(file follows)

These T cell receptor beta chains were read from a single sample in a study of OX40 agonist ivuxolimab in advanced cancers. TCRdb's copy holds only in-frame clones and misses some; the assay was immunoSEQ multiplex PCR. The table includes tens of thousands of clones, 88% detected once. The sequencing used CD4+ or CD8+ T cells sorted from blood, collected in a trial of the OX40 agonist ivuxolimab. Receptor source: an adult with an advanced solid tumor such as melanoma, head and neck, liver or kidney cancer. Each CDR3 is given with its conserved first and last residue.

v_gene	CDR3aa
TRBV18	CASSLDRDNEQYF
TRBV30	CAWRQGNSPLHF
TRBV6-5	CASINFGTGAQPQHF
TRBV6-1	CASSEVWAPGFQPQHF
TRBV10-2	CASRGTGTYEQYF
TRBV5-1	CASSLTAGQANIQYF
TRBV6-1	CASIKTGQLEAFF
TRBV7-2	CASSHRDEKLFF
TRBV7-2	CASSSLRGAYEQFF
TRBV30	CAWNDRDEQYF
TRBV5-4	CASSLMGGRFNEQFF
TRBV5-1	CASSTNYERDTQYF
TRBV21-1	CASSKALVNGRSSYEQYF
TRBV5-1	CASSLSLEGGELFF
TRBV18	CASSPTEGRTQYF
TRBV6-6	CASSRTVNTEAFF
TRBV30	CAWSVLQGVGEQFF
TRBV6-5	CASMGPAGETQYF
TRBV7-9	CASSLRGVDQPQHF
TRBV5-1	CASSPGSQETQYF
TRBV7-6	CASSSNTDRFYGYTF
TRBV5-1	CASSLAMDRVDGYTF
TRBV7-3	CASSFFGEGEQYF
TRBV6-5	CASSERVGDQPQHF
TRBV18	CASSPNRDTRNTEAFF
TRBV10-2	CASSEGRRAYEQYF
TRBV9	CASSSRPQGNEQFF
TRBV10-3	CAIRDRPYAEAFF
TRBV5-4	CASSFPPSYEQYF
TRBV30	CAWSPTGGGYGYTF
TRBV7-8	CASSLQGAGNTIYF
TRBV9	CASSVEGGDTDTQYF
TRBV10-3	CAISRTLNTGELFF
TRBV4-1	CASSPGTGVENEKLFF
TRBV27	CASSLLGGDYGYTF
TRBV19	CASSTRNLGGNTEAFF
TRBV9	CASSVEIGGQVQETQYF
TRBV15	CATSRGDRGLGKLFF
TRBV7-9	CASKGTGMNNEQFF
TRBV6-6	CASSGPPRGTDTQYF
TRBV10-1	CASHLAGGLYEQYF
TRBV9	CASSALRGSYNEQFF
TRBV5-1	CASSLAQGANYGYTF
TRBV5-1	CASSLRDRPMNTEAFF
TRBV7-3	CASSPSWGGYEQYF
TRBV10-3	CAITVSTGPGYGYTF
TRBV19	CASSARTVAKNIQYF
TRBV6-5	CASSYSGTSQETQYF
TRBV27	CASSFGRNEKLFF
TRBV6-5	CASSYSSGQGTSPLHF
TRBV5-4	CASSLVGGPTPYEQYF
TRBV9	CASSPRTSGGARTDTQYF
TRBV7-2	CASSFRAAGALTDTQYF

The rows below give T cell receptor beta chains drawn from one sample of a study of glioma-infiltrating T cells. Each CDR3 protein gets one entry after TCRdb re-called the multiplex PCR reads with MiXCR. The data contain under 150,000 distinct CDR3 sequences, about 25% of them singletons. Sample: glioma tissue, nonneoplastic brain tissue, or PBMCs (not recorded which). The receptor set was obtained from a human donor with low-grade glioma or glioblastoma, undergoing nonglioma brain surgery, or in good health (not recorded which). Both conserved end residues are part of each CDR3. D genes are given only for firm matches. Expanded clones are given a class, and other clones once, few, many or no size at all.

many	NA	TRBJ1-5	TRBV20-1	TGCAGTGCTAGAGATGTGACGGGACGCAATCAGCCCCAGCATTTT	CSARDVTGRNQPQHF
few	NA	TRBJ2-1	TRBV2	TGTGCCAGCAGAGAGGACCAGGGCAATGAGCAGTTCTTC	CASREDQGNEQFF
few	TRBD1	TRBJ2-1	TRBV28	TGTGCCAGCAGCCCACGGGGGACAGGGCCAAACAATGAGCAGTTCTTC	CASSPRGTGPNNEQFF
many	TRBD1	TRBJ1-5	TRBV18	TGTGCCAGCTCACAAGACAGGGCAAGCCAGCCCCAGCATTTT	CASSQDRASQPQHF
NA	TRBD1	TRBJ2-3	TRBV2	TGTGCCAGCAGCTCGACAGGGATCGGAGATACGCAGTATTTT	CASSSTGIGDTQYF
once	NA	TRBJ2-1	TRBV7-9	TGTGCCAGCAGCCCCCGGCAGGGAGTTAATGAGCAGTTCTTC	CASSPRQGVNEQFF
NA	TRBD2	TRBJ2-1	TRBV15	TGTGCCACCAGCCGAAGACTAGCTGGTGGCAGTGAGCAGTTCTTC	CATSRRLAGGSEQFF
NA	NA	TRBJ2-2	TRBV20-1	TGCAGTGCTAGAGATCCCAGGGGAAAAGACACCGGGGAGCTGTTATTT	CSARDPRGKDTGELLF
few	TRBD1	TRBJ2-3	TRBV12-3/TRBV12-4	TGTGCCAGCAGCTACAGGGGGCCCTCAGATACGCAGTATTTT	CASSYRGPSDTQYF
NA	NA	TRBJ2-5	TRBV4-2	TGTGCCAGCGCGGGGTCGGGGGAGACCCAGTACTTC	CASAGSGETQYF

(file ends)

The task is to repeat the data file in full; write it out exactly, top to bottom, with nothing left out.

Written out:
These T cell receptor beta chains were read from a single sample in a study of OX40 agonist ivuxolimab in advanced cancers. TCRdb's copy holds only in-frame clones and misses some; the assay was immunoSEQ multiplex PCR. The table includes tens of thousands of clones, 88% detected once. The sequencing used CD4+ or CD8+ T cells sorted from blood, collected in a trial of the OX40 agonist ivuxolimab. Receptor source: an adult with an advanced solid tumor such as melanoma, head and neck, liver or kidney cancer. Each CDR3 is given with its conserved first and last residue.

v_gene	CDR3aa
TRBV18	CASSLDRDNEQYF
TRBV30	CAWRQGNSPLHF
TRBV6-5	CASINFGTGAQPQHF
TRBV6-1	CASSEVWAPGFQPQHF
TRBV10-2	CASRGTGTYEQYF
TRBV5-1	CASSLTAGQANIQYF
TRBV6-1	CASIKTGQLEAFF
TRBV7-2	CASSHRDEKLFF
TRBV7-2	CASSSLRGAYEQFF
TRBV30	CAWNDRDEQYF
TRBV5-4	CASSLMGGRFNEQFF
TRBV5-1	CASSTNYERDTQYF
TRBV21-1	CASSKALVNGRSSYEQYF
TRBV5-1	CASSLSLEGGELFF
TRBV18	CASSPTEGRTQYF
TRBV6-6	CASSRTVNTEAFF
TRBV30	CAWSVLQGVGEQFF
TRBV6-5	CASMGPAGETQYF
TRBV7-9	CASSLRGVDQPQHF
TRBV5-1	CASSPGSQETQYF
TRBV7-6	CASSSNTDRFYGYTF
TRBV5-1	CASSLAMDRVDGYTF
TRBV7-3	CASSFFGEGEQYF
TRBV6-5	CASSERVGDQPQHF
TRBV18	CASSPNRDTRNTEAFF
TRBV10-2	CASSEGRRAYEQYF
TRBV9	CASSSRPQGNEQFF
TRBV10-3	CAIRDRPYAEAFF
TRBV5-4	CASSFPPSYEQYF
TRBV30	CAWSPTGGGYGYTF
TRBV7-8	CASSLQGAGNTIYF
TRBV9	CASSVEGGDTDTQYF
TRBV10-3	CAISRTLNTGELFF
TRBV4-1	CASSPGTGVENEKLFF
TRBV27	CASSLLGGDYGYTF
TRBV19	CASSTRNLGGNTEAFF
TRBV9	CASSVEIGGQVQETQYF
TRBV15	CATSRGDRGLGKLFF
TRBV7-9	CASKGTGMNNEQFF
TRBV6-6	CASSGPPRGTDTQYF
TRBV10-1	CASHLAGGLYEQYF
TRBV9	CASSALRGSYNEQFF
TRBV5-1	CASSLAQGANYGYTF
TRBV5-1	CASSLRDRPMNTEAFF
TRBV7-3	CASSPSWGGYEQYF
TRBV10-3	CAITVSTGPGYGYTF
TRBV19	CASSARTVAKNIQYF
TRBV6-5	CASSYSGTSQETQYF
TRBV27	CASSFGRNEKLFF
TRBV6-5	CASSYSSGQGTSPLHF
TRBV5-4	CASSLVGGPTPYEQYF
TRBV9	CASSPRTSGGARTDTQYF
TRBV7-2	CASSFRAAGALTDTQYF

The rows below give T cell receptor beta chains drawn from one sample of a study of glioma-infiltrating T cells. Each CDR3 protein gets one entry after TCRdb re-called the multiplex PCR reads with MiXCR. The data contain under 150,000 distinct CDR3 sequences, about 25% of them singletons. Sample: glioma tissue, nonneoplastic brain tissue, or PBMCs (not recorded which). The receptor set was obtained from a human donor with low-grade glioma or glioblastoma, undergoing nonglioma brain surgery, or in good health (not recorded which). Both conserved end residues are part of each CDR3. D genes are given only for firm matches. Expanded clones are given a class, and other clones once, few, many or no size at all.

many	NA	TRBJ1-5	TRBV20-1	TGCAGTGCTAGAGATGTGACGGGACGCAATCAGCCCCAGCATTTT	CSARDVTGRNQPQHF
few	NA	TRBJ2-1	TRBV2	TGTGCCAGCAGAGAGGACCAGGGCAATGAGCAGTTCTTC	CASREDQGNEQFF
few	TRBD1	TRBJ2-1	TRBV28	TGTGCCAGCAGCCCACGGGGGACAGGGCCAAACAATGAGCAGTTCTTC	CASSPRGTGPNNEQFF
many	TRBD1	TRBJ1-5	TRBV18	TGTGCCAGCTCACAAGACAGGGCAAGCCAGCCCCAGCATTTT	CASSQDRASQPQHF
NA	TRBD1	TRBJ2-3	TRBV2	TGTGCCAGCAGCTCGACAGGGATCGGAGATACGCAGTATTTT	CASSSTGIGDTQYF
once	NA	TRBJ2-1	TRBV7-9	TGTGCCAGCAGCCCCCGGCAGGGAGTTAATGAGCAGTTCTTC	CASSPRQGVNEQFF
NA	TRBD2	TRBJ2-1	TRBV15	TGTGCCACCAGCCGAAGACTAGCTGGTGGCAGTGAGCAGTTCTTC	CATSRRLAGGSEQFF
NA	NA	TRBJ2-2	TRBV20-1	TGCAGTGCTAGAGATCCCAGGGGAAAAGACACCGGGGAGCTGTTATTT	CSARDPRGKDTGELLF
few	TRBD1	TRBJ2-3	TRBV12-3/TRBV12-4	TGTGCCAGCAGCTACAGGGGGCCCTCAGATACGCAGTATTTT	CASSYRGPSDTQYF
NA	NA	TRBJ2-5	TRBV4-2	TGTGCCAGCGCGGGGTCGGGGGAGACCCAGTACTTC	CASAGSGETQYF